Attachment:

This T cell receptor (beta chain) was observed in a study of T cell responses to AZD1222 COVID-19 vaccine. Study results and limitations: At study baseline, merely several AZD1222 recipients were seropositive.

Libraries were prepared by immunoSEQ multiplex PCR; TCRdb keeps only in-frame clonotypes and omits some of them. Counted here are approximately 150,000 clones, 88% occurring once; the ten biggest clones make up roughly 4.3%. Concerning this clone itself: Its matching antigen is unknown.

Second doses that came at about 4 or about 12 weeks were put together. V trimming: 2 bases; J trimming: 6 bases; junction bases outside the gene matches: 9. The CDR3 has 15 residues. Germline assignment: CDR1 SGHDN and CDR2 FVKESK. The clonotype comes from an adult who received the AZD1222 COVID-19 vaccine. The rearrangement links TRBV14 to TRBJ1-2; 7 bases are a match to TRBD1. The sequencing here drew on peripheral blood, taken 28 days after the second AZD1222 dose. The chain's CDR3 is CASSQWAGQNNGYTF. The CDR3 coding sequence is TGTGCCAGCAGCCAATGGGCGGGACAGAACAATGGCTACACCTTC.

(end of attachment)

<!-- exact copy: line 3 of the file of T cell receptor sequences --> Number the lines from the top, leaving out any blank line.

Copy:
Second doses that came at about 4 or about 12 weeks were put together. V trimming: 2 bases; J trimming: 6 bases; junction bases outside the gene matches: 9. The CDR3 has 15 residues. Germline assignment: CDR1 SGHDN and CDR2 FVKESK. The clonotype comes from an adult who received the AZD1222 COVID-19 vaccine. The rearrangement links TRBV14 to TRBJ1-2; 7 bases are a match to TRBD1. The sequencing here drew on peripheral blood, taken 28 days after the second AZD1222 dose. The chain's CDR3 is CASSQWAGQNNGYTF. The CDR3 coding sequence is TGTGCCAGCAGCCAATGGGCGGGACAGAACAATGGCTACACCTTC.